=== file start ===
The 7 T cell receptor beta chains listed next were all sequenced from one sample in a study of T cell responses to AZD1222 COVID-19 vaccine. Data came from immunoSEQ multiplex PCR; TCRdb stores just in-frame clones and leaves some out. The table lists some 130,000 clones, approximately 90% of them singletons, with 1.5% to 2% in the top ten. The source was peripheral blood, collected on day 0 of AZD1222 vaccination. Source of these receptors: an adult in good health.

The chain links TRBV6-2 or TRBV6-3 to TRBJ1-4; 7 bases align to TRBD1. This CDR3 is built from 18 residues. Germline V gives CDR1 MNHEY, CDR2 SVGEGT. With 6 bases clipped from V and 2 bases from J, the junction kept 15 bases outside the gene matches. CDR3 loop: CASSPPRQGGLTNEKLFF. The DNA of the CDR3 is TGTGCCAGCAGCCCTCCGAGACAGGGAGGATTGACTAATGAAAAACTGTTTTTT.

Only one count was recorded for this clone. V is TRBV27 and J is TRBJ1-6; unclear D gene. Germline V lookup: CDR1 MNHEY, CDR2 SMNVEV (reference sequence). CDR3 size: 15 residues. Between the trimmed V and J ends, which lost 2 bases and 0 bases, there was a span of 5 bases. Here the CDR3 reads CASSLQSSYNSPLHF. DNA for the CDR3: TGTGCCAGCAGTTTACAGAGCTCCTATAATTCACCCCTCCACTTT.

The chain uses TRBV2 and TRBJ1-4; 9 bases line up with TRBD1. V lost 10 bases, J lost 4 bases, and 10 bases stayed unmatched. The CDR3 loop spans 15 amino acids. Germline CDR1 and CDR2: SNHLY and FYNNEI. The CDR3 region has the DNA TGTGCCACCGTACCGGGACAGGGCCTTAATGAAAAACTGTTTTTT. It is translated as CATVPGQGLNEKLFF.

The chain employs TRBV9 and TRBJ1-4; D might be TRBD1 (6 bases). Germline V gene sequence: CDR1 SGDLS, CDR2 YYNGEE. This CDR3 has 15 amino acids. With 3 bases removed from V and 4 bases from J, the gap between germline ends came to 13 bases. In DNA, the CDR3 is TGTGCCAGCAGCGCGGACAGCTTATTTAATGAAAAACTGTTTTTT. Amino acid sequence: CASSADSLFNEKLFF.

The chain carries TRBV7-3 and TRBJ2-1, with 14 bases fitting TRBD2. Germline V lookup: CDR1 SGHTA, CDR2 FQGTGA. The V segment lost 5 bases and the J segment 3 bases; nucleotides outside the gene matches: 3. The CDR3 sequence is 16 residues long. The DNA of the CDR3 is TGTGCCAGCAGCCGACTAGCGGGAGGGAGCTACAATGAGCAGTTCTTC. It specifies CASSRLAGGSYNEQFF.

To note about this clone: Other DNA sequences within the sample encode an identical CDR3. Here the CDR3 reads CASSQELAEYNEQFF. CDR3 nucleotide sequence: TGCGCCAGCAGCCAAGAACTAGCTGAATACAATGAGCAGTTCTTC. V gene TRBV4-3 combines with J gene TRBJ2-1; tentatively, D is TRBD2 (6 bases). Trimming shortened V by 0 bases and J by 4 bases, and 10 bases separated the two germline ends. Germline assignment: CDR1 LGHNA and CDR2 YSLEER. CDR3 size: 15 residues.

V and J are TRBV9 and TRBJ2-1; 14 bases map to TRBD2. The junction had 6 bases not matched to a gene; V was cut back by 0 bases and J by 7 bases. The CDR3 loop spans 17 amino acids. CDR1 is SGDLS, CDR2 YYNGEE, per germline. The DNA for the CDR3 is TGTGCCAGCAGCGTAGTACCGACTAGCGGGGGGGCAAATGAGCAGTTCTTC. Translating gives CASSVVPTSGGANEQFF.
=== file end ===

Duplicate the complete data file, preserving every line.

The 7 T cell receptor beta chains listed next were all sequenced from one sample in a study of T cell responses to AZD1222 COVID-19 vaccine. Data came from immunoSEQ multiplex PCR; TCRdb stores just in-frame clones and leaves some out. The table lists some 130,000 clones, approximately 90% of them singletons, with 1.5% to 2% in the top ten. The source was peripheral blood, collected on day 0 of AZD1222 vaccination. Source of these receptors: an adult in good health.

The chain links TRBV6-2 or TRBV6-3 to TRBJ1-4; 7 bases align to TRBD1. This CDR3 is built from 18 residues. Germline V gives CDR1 MNHEY, CDR2 SVGEGT. With 6 bases clipped from V and 2 bases from J, the junction kept 15 bases outside the gene matches. CDR3 loop: CASSPPRQGGLTNEKLFF. The DNA of the CDR3 is TGTGCCAGCAGCCCTCCGAGACAGGGAGGATTGACTAATGAAAAACTGTTTTTT.

Only one count was recorded for this clone. V is TRBV27 and J is TRBJ1-6; unclear D gene. Germline V lookup: CDR1 MNHEY, CDR2 SMNVEV (reference sequence). CDR3 size: 15 residues. Between the trimmed V and J ends, which lost 2 bases and 0 bases, there was a span of 5 bases. Here the CDR3 reads CASSLQSSYNSPLHF. DNA for the CDR3: TGTGCCAGCAGTTTACAGAGCTCCTATAATTCACCCCTCCACTTT.

The chain uses TRBV2 and TRBJ1-4; 9 bases line up with TRBD1. V lost 10 bases, J lost 4 bases, and 10 bases stayed unmatched. The CDR3 loop spans 15 amino acids. Germline CDR1 and CDR2: SNHLY and FYNNEI. The CDR3 region has the DNA TGTGCCACCGTACCGGGACAGGGCCTTAATGAAAAACTGTTTTTT. It is translated as CATVPGQGLNEKLFF.

The chain employs TRBV9 and TRBJ1-4; D might be TRBD1 (6 bases). Germline V gene sequence: CDR1 SGDLS, CDR2 YYNGEE. This CDR3 has 15 amino acids. With 3 bases removed from V and 4 bases from J, the gap between germline ends came to 13 bases. In DNA, the CDR3 is TGTGCCAGCAGCGCGGACAGCTTATTTAATGAAAAACTGTTTTTT. Amino acid sequence: CASSADSLFNEKLFF.

The chain carries TRBV7-3 and TRBJ2-1, with 14 bases fitting TRBD2. Germline V lookup: CDR1 SGHTA, CDR2 FQGTGA. The V segment lost 5 bases and the J segment 3 bases; nucleotides outside the gene matches: 3. The CDR3 sequence is 16 residues long. The DNA of the CDR3 is TGTGCCAGCAGCCGACTAGCGGGAGGGAGCTACAATGAGCAGTTCTTC. It specifies CASSRLAGGSYNEQFF.

To note about this clone: Other DNA sequences within the sample encode an identical CDR3. Here the CDR3 reads CASSQELAEYNEQFF. CDR3 nucleotide sequence: TGCGCCAGCAGCCAAGAACTAGCTGAATACAATGAGCAGTTCTTC. V gene TRBV4-3 combines with J gene TRBJ2-1; tentatively, D is TRBD2 (6 bases). Trimming shortened V by 0 bases and J by 4 bases, and 10 bases separated the two germline ends. Germline assignment: CDR1 LGHNA and CDR2 YSLEER. CDR3 size: 15 residues.

V and J are TRBV9 and TRBJ2-1; 14 bases map to TRBD2. The junction had 6 bases not matched to a gene; V was cut back by 0 bases and J by 7 bases. The CDR3 loop spans 17 amino acids. CDR1 is SGDLS, CDR2 YYNGEE, per germline. The DNA for the CDR3 is TGTGCCAGCAGCGTAGTACCGACTAGCGGGGGGGCAAATGAGCAGTTCTTC. Translating gives CASSVVPTSGGANEQFF.